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  • TITLE: Molecular Phylogeny of Weakfish Species of the Stellifer Group (Sciaenidae, Perciformes) of the Western South Atlantic Based on Mitochondrial and Nuclear Data
  • AUTHORS: Andressa Jisely Barreto Barbosa, Iracilda Sampaio, Horacio Schneider, Simoni Santos
  • JOURNAL NAME: PLOS ONE DOI: 10.1371/journal.pone.0102250 Sep 06, 2014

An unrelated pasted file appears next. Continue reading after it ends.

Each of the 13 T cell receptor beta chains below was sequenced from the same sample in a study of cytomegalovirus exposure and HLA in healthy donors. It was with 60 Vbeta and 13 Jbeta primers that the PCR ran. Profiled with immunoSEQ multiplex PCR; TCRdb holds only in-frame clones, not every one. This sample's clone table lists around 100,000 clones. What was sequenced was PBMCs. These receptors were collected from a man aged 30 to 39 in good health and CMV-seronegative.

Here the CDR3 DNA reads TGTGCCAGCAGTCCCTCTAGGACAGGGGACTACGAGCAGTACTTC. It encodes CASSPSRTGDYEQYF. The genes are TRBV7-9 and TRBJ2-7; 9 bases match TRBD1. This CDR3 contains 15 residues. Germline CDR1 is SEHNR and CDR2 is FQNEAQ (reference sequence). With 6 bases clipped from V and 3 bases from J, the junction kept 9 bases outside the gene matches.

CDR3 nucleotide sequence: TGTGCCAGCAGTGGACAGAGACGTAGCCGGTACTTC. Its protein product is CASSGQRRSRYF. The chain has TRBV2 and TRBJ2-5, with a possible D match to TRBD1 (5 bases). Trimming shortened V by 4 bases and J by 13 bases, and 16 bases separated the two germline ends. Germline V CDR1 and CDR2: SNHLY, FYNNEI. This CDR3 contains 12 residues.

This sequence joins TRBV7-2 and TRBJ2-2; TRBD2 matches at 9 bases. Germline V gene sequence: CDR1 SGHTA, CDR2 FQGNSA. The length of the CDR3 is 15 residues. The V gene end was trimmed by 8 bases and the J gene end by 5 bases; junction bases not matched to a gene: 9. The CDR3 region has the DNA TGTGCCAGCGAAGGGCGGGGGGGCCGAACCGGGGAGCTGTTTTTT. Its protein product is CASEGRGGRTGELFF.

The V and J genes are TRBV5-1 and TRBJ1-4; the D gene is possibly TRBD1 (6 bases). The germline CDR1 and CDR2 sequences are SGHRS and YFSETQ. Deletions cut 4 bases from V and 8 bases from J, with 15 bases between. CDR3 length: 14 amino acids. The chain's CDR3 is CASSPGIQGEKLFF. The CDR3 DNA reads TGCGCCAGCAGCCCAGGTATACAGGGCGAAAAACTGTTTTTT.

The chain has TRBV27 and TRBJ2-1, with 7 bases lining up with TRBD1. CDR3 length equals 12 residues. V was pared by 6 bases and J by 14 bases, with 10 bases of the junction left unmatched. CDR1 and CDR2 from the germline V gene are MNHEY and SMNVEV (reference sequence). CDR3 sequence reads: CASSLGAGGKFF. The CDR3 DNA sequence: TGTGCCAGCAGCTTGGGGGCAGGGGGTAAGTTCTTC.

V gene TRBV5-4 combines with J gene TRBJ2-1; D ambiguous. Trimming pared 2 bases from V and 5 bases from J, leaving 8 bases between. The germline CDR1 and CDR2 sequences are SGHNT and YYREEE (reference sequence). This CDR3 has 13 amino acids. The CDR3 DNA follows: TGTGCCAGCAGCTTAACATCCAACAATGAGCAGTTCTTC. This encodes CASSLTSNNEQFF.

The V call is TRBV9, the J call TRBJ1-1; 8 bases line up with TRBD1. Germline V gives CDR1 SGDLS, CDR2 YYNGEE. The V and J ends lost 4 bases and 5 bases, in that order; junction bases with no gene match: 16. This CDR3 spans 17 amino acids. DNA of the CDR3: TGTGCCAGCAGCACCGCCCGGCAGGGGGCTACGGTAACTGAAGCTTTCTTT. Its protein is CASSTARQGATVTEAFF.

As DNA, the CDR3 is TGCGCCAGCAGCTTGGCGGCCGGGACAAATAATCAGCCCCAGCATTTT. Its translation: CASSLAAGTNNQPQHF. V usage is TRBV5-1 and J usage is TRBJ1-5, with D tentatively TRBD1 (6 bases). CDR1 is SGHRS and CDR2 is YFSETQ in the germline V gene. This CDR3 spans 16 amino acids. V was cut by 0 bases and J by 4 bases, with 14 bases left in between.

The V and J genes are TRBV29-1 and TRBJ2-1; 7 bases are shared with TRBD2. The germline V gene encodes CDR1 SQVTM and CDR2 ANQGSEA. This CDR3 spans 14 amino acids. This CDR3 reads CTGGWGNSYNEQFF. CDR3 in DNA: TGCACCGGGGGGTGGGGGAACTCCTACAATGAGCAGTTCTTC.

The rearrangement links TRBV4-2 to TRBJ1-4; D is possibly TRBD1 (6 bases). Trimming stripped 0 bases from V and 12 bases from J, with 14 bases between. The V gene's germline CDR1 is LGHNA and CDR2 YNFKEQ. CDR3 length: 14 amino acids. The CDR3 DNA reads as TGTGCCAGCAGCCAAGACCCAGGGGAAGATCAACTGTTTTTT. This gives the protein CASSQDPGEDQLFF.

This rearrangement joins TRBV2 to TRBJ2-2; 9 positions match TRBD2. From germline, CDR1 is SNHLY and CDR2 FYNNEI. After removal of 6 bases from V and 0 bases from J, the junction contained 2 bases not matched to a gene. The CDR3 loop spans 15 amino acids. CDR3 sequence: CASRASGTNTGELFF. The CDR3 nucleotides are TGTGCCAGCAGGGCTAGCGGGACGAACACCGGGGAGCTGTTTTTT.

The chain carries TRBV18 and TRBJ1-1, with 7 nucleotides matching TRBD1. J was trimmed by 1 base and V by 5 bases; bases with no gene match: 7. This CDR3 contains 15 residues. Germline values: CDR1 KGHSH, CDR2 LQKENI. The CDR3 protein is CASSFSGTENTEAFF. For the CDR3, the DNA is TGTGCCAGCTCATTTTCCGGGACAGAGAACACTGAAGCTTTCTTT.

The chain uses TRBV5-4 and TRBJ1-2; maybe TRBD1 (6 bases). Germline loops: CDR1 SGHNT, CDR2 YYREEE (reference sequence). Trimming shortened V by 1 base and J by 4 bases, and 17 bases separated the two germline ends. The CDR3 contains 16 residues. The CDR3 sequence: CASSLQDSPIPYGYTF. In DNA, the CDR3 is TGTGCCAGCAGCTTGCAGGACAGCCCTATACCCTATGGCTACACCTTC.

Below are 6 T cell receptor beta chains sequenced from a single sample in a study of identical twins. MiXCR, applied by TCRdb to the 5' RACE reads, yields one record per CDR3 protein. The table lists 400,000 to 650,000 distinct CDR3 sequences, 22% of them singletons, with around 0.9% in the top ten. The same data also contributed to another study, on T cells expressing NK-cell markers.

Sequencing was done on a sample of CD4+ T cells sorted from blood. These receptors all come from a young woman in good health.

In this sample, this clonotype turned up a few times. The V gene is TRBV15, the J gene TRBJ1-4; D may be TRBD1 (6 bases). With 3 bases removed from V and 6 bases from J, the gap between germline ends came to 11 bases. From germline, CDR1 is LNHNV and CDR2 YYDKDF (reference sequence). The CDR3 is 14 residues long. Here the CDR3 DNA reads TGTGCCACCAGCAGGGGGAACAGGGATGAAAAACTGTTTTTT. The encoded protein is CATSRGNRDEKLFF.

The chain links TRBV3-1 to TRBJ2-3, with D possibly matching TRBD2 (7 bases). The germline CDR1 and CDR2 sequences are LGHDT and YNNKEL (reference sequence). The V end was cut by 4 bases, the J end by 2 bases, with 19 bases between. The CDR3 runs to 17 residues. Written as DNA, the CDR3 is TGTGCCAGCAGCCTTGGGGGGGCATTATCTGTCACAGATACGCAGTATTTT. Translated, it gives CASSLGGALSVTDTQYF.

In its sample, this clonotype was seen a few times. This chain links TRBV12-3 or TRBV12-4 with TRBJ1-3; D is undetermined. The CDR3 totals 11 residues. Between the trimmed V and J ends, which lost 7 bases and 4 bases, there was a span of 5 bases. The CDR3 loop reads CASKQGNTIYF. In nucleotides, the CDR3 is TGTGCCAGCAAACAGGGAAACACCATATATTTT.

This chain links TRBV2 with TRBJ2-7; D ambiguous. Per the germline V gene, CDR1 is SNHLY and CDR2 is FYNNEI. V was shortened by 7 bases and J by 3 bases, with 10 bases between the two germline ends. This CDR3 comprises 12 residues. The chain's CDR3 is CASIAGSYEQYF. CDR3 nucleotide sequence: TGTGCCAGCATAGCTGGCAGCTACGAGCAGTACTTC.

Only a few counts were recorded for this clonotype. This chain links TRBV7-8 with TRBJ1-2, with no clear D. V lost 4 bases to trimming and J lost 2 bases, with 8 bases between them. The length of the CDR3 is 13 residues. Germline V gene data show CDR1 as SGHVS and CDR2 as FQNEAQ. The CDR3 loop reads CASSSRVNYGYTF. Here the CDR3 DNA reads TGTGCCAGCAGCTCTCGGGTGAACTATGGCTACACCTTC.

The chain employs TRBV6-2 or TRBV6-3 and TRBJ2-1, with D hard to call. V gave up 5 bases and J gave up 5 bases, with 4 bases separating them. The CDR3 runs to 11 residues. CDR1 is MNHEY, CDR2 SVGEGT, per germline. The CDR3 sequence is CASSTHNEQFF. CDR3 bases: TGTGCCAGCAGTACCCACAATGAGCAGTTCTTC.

• ABSTRACT: The phylogenetic relationships within the Stellifer group of weakfishes (Stellifer, Odontoscion, Ophioscion, and Bairdiella) were evaluated using 2723 base pairs comprising sequences of nuclear (rhodopsin, TMO-4C4, RAG-1) and mitochondrial (16S rRNA and COI) markers obtained from specimens of nine species. Our results indicate a close relationship between Bairdiella and Odontoscion, and also that the genus Stellifer is not monophyletic, but rather that it consists of two distinct lineages, one clade containing S. microps/S. naso/S. brasiliensis and the other, S. rastrifer/S. stellifer/Stellifer sp. B, which is closer to Ophioscion than the former clade. The O. punctatissimus populations from the northern and southern Brazilian coast were also highly divergent in both nuclear (0.8% for rhodopsin and 0.9% for RAG-1) and mitochondrial sequences (2.2% for 16S rRNA and 7.3% for COI), which we conclude is consistent with the presence of two distinct species. The morphological similarities of the members of the Stellifer group is reinforced by the molecular data from both the present study and previous analyses, which have questioned the taxonomic status of the Stellifer group. If, on the one hand, the group is in fact composed of four genera (Stellifer, Ophioscion, Odontoscion, and Bairdiella), one of the two Stellifer clades should be reclassified as a new genus. However, if the close relationship and the reduced genetic divergence found within the group is confirmed in a more extensive study, including representatives of additional taxa, this, together with the morphological evidence, would support downgrading the whole group to a single genus. Obviously, these contradictory findings reinforce the need for a more systematic taxonomic revision of the Stellifer group as a whole.